PhD Supply and Demand

03 January 2011


Recently I attended the graduation of a colleague. These ceremonies are clearly important to many students and their families and are one of the few rituals that remain in my life. This graduation was also special as Professor Sir Paul Callaghan was awarded an honourary doctorate and gave a speech to the graduates. He's a very good speaker and frankly addressed his terminal illness in a positive and honest way - very inspirational.

A standard feature of the graduation is the reciting of the main focus of research for each of the graduating PhD students. This year's graduation may be the last time this happens however, as the number of graduates has grown, reflecting the massive growth in PhDs, now well over 700 underway at Victoria, close to one on average for each academic, well over that in practice given the the number of academics without PhDs (and who thus can't supervise a PhD). While I hope them every success, and I understand the pressures and incentives from the Government underpinning this growth, I also worry about the future they face. I've talked previously about my experience, and now the Economist has also published a piece on the over-supply of PhDs in America.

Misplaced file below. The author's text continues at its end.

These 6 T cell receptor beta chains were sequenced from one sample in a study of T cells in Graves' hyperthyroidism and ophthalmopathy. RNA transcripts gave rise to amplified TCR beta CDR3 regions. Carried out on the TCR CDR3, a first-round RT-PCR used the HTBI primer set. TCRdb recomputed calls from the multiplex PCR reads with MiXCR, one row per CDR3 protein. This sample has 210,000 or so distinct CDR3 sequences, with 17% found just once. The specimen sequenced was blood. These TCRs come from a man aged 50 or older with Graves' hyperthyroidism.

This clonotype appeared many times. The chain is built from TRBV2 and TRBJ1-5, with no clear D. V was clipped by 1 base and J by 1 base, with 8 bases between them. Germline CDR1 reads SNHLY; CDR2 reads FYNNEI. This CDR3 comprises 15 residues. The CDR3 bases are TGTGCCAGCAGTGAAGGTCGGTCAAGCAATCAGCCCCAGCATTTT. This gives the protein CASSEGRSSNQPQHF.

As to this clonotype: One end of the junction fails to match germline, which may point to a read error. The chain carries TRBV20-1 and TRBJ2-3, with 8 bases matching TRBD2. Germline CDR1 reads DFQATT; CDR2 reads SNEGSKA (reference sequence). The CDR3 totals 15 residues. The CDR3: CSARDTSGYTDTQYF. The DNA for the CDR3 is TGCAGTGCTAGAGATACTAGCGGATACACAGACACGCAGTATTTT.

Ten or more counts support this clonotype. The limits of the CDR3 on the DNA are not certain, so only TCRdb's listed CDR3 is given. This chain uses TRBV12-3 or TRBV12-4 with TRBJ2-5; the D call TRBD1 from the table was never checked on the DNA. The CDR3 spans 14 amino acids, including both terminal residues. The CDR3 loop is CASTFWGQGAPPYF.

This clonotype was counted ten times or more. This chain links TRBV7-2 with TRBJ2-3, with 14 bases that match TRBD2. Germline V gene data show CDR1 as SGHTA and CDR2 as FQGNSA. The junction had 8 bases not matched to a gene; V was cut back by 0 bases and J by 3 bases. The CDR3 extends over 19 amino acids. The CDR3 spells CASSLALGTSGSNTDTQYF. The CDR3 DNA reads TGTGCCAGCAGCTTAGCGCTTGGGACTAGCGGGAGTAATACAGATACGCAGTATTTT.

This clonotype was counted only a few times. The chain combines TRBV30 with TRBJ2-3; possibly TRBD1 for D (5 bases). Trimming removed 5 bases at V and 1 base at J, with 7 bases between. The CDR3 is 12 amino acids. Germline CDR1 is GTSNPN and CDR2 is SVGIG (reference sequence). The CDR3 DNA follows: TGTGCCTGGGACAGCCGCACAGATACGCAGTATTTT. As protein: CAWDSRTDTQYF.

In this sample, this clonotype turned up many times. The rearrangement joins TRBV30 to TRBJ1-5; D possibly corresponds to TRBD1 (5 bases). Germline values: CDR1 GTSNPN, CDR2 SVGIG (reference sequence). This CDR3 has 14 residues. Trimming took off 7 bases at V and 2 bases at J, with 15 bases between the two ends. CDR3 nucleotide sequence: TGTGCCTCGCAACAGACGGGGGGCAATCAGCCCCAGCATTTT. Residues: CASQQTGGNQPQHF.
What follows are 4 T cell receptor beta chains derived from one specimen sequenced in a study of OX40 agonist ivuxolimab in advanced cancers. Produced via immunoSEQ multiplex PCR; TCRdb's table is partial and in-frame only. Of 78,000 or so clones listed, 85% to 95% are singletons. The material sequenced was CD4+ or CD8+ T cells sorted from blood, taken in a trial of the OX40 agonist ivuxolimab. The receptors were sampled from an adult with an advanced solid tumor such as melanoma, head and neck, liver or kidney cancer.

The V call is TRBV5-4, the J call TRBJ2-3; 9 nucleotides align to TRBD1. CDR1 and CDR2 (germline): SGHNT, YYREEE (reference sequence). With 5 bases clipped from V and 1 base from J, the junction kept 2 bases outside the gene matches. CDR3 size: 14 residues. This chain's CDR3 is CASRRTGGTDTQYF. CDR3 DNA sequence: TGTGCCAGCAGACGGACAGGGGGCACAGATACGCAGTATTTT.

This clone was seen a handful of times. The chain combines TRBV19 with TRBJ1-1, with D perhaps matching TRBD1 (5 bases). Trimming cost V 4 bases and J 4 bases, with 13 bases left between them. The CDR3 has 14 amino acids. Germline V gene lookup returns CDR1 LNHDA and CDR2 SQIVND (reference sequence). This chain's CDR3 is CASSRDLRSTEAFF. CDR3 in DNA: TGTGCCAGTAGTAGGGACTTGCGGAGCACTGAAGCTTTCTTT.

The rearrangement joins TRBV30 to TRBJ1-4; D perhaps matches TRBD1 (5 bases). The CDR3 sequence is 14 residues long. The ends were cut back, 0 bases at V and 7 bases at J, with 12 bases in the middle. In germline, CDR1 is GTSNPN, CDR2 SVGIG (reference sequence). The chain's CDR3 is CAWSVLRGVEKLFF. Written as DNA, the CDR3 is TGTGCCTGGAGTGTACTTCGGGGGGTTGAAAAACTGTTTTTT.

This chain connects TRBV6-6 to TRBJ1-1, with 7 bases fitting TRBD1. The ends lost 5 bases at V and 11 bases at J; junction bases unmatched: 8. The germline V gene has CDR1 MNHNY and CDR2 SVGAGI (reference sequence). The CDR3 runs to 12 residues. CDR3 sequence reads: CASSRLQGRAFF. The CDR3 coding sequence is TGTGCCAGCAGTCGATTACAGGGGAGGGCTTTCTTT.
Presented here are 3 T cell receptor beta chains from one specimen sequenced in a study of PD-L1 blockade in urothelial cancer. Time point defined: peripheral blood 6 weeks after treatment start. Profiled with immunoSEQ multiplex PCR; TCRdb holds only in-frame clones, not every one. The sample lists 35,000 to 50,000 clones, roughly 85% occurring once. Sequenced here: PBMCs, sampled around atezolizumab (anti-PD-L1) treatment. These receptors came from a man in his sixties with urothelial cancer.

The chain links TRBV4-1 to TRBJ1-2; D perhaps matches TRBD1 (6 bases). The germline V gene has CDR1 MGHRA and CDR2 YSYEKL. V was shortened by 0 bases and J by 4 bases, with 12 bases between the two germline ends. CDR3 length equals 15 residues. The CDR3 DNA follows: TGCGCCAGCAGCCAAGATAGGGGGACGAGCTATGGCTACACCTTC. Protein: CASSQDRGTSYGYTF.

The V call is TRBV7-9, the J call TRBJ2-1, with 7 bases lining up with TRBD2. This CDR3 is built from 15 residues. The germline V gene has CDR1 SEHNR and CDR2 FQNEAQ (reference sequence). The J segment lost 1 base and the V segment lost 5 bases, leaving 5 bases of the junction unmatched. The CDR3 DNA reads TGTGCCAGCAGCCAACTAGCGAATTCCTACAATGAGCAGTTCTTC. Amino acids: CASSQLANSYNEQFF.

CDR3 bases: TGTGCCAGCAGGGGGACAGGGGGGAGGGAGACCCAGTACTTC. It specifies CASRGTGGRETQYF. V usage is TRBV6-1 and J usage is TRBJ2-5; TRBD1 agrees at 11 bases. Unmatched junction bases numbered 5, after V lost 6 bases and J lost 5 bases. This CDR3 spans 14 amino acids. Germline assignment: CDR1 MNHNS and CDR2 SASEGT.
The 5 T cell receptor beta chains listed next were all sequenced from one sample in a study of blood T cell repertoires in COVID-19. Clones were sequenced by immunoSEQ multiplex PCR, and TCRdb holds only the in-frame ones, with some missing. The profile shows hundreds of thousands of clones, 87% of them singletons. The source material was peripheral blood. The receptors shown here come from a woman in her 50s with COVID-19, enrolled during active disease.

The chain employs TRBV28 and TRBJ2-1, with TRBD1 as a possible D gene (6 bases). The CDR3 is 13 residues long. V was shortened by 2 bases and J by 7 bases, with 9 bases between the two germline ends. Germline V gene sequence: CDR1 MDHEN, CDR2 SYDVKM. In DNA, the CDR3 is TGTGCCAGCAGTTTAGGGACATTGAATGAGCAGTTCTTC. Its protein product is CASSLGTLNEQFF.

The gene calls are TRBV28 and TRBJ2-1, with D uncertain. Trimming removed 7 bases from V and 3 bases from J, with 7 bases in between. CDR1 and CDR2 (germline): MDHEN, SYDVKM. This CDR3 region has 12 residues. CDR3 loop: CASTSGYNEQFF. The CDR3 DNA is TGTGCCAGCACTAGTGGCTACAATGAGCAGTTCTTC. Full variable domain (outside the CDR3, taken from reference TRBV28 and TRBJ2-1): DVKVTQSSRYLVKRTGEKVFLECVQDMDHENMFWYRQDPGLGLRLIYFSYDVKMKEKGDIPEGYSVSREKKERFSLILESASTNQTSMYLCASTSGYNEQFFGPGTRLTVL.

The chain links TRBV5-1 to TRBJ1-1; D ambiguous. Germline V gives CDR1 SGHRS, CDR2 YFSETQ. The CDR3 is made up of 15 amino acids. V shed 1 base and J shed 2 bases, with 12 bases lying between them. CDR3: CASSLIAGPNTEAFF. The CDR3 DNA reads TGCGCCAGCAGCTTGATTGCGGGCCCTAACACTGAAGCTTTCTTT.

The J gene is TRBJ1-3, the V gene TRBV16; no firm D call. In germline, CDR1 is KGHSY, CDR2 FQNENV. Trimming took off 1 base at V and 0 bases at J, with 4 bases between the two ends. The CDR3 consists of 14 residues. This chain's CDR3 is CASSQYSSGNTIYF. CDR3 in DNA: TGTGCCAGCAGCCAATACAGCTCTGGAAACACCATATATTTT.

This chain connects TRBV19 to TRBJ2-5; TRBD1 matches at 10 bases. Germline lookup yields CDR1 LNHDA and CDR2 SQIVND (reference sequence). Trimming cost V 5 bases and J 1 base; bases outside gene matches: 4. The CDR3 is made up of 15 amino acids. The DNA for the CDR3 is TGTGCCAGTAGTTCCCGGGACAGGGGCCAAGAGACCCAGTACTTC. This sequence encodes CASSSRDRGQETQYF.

I don't think a PhD is a 'waste of time', but increasingly we're going to have to look at how we help prepare postgraduate students for harsh realities on their completion. The Government may be pushing universities to generate more PhDs but they're really after job growth and economic benefit to the country as a whole and as the Economist notes, a good Masters may be a far better option for those who never want to be academics.

In contrast to the Economist's US perspective, David Scott's analysis of the New Zealand situation suggests that, at least over the last decade, a PhD still represents a good investment but interestingly any postgraduate qualification has a substantial benefit - perhaps we're still in an undersupply state, but given the lack of private sector research expenditure I would not be surprised if these numbers are a more positive statement of the situation than supported by reality. I'm also somewhat suspicious that the type of person who completes a PhD would not also tend to succeed in life anyway - the process filters for a useful combination of tenacity, organisation and intelligence.